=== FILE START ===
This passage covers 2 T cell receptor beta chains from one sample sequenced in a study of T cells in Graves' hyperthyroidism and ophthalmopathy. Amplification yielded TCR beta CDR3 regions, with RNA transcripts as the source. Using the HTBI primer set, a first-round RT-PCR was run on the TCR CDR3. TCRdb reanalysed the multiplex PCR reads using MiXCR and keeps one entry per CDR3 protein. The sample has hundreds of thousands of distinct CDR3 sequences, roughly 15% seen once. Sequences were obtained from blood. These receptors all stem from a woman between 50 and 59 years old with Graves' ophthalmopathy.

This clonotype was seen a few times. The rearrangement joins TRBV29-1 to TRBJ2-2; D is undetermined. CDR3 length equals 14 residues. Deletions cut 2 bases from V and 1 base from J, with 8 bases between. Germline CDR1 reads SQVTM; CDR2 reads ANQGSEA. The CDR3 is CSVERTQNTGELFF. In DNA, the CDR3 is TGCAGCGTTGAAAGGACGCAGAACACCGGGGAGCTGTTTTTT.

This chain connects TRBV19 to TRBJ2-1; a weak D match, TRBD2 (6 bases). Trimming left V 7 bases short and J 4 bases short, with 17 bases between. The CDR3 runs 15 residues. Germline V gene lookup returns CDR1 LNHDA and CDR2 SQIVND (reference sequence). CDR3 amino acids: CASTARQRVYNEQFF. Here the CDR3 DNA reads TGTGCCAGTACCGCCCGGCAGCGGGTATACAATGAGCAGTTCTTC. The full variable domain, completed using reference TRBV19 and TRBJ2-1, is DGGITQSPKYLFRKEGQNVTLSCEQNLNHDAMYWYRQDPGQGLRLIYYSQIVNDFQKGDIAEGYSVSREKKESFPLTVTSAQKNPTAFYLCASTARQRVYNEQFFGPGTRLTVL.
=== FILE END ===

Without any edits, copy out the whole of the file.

This passage covers 2 T cell receptor beta chains from one sample sequenced in a study of T cells in Graves' hyperthyroidism and ophthalmopathy. Amplification yielded TCR beta CDR3 regions, with RNA transcripts as the source. Using the HTBI primer set, a first-round RT-PCR was run on the TCR CDR3. TCRdb reanalysed the multiplex PCR reads using MiXCR and keeps one entry per CDR3 protein. The sample has hundreds of thousands of distinct CDR3 sequences, roughly 15% seen once. Sequences were obtained from blood. These receptors all stem from a woman between 50 and 59 years old with Graves' ophthalmopathy.

This clonotype was seen a few times. The rearrangement joins TRBV29-1 to TRBJ2-2; D is undetermined. CDR3 length equals 14 residues. Deletions cut 2 bases from V and 1 base from J, with 8 bases between. Germline CDR1 reads SQVTM; CDR2 reads ANQGSEA. The CDR3 is CSVERTQNTGELFF. In DNA, the CDR3 is TGCAGCGTTGAAAGGACGCAGAACACCGGGGAGCTGTTTTTT.

This chain connects TRBV19 to TRBJ2-1; a weak D match, TRBD2 (6 bases). Trimming left V 7 bases short and J 4 bases short, with 17 bases between. The CDR3 runs 15 residues. Germline V gene lookup returns CDR1 LNHDA and CDR2 SQIVND (reference sequence). CDR3 amino acids: CASTARQRVYNEQFF. Here the CDR3 DNA reads TGTGCCAGTACCGCCCGGCAGCGGGTATACAATGAGCAGTTCTTC. The full variable domain, completed using reference TRBV19 and TRBJ2-1, is DGGITQSPKYLFRKEGQNVTLSCEQNLNHDAMYWYRQDPGQGLRLIYYSQIVNDFQKGDIAEGYSVSREKKESFPLTVTSAQKNPTAFYLCASTARQRVYNEQFFGPGTRLTVL.